Disco Legend Sylvester Remembered With Musical and Rainbow Honor Walk Plaque

Max Redfern/Redferns
Sylvester performing in the UK.

It’s been almost 26 years since disco legend Sylvester passed away, but his legacy is having a huge moment right now. As the curtains prepare to open tonight (Sep. 5) on Mighty Real: A Fabulous Sylvester Musical, an off-Broadway musical in New York, visitors to San Francisco’s Castro District are enjoying the late singer’s newly-unveiled space on the Rainbow Honor Walk. He is the only musician to be a part of the latter, a hall of fame type series of plaques honoring gay icons such as Oscar Wilde and Frida Kahlo.

Mighty Real creators Anthony Wayne (who wrote, directed and stars in the musical) and Kendrell Bowman (co-director and costume designer), who are partners in life as well, draw deep inspiration from how Sylvester lived his life.

“I think we live in an era now where it’s all about being free and being yourself, and Sylvester was a trailblazer for that,” says Wayne. “Before there was RuPaul, before there was Adam Lambert, there was Sylvester. And so we’re really excited to bring this forward because the moral of this show is to know that you can leave up out of this theater being yourself and to know that yourself is more than enough, just like Sylvester did. The time period is now for this story to really be out there.”

“From the music standpoint, I think people are getting tired of the same type of music that’s in our generation right now,” adds Bowman. “People are not making music that really makes you feel good, that when you turn on the song it really makes you want to dance and feel good about life. So now, with all the social issues that are going on with the world, this is [bringing back] an era that made people feel good and without any problems in life.”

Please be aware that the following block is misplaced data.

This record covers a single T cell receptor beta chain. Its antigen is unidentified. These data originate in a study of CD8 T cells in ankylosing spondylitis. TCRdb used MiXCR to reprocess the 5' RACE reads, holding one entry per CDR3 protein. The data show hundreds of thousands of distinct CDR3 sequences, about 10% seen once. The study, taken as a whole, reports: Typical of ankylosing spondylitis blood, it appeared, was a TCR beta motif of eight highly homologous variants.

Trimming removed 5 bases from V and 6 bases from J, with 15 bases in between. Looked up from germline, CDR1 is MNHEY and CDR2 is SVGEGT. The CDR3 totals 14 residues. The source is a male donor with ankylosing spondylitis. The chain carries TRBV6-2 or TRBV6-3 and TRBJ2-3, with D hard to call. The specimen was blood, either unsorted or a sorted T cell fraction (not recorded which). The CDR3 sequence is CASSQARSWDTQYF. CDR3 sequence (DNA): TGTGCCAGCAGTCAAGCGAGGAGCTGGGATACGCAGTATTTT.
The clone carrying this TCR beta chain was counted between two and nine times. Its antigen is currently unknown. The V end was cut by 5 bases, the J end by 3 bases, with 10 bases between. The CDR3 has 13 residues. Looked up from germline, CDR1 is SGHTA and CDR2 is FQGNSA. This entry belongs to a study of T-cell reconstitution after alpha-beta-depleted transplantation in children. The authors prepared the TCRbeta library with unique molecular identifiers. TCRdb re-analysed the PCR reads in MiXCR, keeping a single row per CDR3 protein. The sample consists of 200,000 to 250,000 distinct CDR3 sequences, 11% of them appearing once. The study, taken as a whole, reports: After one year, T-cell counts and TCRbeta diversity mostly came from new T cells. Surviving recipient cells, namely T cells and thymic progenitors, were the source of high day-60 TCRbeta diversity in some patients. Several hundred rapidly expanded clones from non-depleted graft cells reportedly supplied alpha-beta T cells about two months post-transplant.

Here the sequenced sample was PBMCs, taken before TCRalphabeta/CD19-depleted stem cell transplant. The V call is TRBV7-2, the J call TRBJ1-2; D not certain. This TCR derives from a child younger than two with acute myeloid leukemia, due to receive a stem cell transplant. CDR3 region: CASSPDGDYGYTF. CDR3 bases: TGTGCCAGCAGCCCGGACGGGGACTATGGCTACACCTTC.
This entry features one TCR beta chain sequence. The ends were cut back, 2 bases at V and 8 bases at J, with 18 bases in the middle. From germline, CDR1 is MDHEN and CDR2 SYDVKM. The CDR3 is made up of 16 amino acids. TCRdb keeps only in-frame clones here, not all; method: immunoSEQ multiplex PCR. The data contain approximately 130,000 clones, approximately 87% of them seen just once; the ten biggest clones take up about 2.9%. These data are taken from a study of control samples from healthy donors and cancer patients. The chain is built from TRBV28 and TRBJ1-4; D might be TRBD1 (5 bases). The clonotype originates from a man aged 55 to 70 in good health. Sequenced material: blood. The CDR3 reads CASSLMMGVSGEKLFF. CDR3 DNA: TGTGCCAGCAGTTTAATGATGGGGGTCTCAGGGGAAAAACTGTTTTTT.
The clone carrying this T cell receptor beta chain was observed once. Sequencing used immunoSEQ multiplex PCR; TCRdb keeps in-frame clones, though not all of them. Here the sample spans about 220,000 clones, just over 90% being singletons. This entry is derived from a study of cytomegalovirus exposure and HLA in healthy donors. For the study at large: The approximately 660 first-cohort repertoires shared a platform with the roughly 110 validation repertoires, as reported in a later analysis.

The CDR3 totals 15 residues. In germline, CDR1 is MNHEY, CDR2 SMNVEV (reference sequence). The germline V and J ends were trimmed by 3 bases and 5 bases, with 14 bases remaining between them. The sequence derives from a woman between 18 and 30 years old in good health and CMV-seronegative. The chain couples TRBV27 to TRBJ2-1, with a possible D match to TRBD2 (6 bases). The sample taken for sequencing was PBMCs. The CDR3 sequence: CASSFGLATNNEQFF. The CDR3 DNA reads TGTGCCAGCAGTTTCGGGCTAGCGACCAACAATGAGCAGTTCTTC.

The timing of this coast-to-coast recognition is simply serendipitous, not the result of strategic planning. Wayne and Bowman reveal that they learned about Sylvester just a few years ago, when TV One aired a documentary about the singer in 2011. And the Rainbow Honor Walk has also been more than three years in the making.

 Sylvester Rainbow Walk

“I certainly think Sylvester has been given love and recognition in many ways since his untimely passing,” says Sergio Fedasz, a DJ and event promoter who will hold his third annual tribute to Sylvester in San Francisco on September 6 via his club night Go BANG! “Understandably, since he has been an icon for free expression and gay liberation, he was one of our great icons who sadly succumbed to the symptoms of AIDS, and he was so vital in San Francisco's disco heritage including Hi-NRG, which is a predecessor of house music. He's been appreciated for a good while. But I think that since the anniversary of his passing was 25 years ago last year, which prompted reissues and a more widely-popular recognition of his accomplishments, this has led to a fortunate coincidental grouping of circumstances this year.”

Fedasz has put together a mix of his favorite Sylvester tunes and looks forward to continuing his event each year. “As more time passes and more learn about him or are reminded of him in a greater context, his legacy and influence will continue,” he asserts. “And as someone who has been inspired and whose party is based in large part on the legacy which Sylvester has left behind, I couldn't be happier.”


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